Guest Post: Wearing the Uniform

Today’s guest post comes from Melissa Mathieu, and I’m posting it in honor of her six-week anniversary at Round Table Pizza in Morro Bay. Happy Bastille Day, everyone!

So, almost 6 weeks ago I started delivering pizzas part-time for Round Table. I have to say that it’s a much more fun job than the pressure-filed corporate office jobs I’m used to, and I’m not surprised that people treat me differently because I have a service job, but I was awed at how much.

Let me just say now that I recognize my privilege: I have two degrees, and I have the privilege that this is more a tour of this life than a final destination. Nevertheless, my experiences working for minimum wage has developed my empathy for those who don’t have a choice in jobs.

People react strongly to my uniform: to the people I deliver pizzas to I’m the slightly inconvenient, but ultimately benevolent angel that brings food; to the people, especially men, ordering food at the counter I’m a delay in getting their food and not human enough to warrant much more than civil politeness, open contempt or sometimes blatant sexual objectification; and to the people who witness me running errands-to the bank or to Albertsons for the soda run- I receive confused and obtrusive stares, as if they are not sure whether I am an alien or an apparition.

I don’t miss the glaring fluorescent lights and minimal windows, being glued to a desk from dark morning to dark night unable to move except to the bathroom, the necessity of corporate obeisance and the frequent use of corporate catch phrases *with a smile. I don’t miss turning a blind eye to open nepotism, the worship of title and rank, and the sickening frequency of bad birthday cake. I don’t know that I particularly miss that my bosses at these office jobs often acknowledged my over qualification and tried to cater to my pride without offering me a promotion.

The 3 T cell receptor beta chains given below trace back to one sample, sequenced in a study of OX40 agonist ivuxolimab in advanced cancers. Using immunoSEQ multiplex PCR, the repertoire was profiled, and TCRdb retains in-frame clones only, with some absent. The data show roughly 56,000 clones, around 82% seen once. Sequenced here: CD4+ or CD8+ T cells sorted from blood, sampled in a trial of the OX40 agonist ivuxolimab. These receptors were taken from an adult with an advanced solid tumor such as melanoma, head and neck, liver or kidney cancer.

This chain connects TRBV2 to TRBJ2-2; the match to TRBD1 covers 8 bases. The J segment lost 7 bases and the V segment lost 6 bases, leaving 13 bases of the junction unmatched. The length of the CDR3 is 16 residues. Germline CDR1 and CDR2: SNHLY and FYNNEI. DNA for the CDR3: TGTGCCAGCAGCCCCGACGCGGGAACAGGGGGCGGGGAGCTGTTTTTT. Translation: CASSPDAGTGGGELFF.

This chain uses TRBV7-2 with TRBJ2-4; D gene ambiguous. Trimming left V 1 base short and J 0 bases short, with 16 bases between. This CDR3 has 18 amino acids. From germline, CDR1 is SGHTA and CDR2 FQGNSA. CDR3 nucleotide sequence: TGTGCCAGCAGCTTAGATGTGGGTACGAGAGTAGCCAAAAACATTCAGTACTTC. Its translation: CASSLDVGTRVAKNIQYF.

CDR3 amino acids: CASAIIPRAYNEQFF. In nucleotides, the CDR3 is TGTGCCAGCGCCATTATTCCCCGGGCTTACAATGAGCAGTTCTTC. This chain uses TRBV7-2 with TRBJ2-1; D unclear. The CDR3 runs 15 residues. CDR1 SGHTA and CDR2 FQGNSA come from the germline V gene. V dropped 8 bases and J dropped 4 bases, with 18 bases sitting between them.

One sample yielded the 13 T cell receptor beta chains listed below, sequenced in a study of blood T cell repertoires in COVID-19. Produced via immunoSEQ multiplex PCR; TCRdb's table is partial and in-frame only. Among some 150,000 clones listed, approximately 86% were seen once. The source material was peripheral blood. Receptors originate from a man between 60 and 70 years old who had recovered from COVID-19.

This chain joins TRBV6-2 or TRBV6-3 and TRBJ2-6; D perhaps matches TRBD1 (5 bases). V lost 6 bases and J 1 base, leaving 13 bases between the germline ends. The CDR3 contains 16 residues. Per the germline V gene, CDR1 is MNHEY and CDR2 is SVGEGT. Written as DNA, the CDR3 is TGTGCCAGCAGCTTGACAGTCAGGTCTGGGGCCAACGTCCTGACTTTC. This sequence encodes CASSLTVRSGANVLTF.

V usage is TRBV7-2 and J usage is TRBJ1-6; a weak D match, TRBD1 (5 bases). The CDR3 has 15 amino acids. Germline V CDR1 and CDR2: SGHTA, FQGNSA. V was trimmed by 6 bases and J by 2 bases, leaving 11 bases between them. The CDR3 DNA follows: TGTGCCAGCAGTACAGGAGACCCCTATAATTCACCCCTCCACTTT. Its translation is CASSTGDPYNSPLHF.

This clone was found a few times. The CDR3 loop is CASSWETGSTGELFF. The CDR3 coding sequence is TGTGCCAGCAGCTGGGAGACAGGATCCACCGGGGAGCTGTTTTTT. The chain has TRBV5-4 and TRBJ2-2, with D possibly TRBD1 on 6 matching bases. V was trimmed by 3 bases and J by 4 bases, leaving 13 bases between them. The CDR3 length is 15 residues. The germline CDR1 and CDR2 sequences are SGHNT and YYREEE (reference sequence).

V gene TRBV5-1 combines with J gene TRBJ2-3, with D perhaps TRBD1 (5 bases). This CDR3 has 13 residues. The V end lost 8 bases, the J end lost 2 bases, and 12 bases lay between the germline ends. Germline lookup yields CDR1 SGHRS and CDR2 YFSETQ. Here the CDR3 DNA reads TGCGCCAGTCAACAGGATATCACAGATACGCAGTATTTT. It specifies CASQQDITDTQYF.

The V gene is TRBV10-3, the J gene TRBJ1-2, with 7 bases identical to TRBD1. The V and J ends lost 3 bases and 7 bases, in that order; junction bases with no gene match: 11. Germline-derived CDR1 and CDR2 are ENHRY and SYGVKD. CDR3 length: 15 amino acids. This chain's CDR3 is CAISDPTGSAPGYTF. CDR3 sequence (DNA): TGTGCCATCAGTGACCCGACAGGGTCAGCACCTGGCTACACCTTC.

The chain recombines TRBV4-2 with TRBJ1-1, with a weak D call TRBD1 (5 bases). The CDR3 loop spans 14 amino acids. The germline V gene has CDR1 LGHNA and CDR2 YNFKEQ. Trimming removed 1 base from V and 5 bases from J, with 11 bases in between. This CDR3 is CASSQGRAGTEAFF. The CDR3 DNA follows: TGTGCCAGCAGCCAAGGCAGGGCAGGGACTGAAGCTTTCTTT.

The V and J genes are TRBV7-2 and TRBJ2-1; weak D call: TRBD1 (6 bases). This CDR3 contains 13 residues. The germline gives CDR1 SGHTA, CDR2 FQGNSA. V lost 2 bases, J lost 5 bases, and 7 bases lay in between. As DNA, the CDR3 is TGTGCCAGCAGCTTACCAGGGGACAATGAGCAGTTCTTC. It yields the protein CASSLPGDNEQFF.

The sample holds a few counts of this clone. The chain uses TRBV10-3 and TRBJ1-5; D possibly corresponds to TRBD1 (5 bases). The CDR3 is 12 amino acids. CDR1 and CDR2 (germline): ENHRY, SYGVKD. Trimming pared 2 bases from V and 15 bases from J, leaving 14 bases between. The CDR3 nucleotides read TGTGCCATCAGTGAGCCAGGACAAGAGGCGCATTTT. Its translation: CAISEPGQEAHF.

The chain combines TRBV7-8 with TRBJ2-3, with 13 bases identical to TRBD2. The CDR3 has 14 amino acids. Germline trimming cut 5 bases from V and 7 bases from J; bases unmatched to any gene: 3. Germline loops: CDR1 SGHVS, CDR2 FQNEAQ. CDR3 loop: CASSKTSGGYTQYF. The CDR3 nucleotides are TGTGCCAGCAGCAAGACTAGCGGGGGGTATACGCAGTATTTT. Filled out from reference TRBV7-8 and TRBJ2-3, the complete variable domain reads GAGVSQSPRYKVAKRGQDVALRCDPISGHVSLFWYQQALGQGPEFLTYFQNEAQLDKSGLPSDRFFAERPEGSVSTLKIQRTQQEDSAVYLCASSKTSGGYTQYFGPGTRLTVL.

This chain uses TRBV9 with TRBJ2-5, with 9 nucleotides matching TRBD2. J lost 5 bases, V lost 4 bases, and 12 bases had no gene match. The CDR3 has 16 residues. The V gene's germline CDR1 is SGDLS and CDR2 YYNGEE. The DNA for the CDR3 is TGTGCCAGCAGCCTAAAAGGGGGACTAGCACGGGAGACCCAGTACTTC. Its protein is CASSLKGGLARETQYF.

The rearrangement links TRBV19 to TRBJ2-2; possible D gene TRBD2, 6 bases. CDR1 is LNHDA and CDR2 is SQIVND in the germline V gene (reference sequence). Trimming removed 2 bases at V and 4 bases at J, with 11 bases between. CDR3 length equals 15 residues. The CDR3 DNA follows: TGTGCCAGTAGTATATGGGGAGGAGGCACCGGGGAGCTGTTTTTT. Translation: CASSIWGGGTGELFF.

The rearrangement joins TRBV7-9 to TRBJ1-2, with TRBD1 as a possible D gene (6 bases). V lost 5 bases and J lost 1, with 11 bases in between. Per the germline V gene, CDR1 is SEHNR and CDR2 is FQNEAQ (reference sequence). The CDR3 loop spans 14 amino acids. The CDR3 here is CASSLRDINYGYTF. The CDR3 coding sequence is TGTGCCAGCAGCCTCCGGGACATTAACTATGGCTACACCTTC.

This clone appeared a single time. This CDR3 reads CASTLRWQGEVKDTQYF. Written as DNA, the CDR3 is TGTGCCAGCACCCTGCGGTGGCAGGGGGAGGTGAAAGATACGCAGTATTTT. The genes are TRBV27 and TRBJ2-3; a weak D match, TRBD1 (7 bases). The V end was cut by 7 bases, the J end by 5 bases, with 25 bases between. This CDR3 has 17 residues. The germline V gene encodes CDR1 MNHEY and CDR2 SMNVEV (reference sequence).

I like people I’ve worked with at all my jobs and have been treated mostly like an equal even by management. I’ve worked retail before, even worked at the county where all the customers were hostile or on drugs. The difference I guess is that in the past the difficulties of the job were acknowledged as challenges, not my own fault. But in this new job, customers treat me like it is my fault, that I deserve their contempt for not having the good taste to get a job that pays enough in money and prestige to be snobby and condescending to hardworking service workers everywhere. I could also assume that the person who serves my coffee or rings up my groceries is a loser, but how could I possibly know their experience?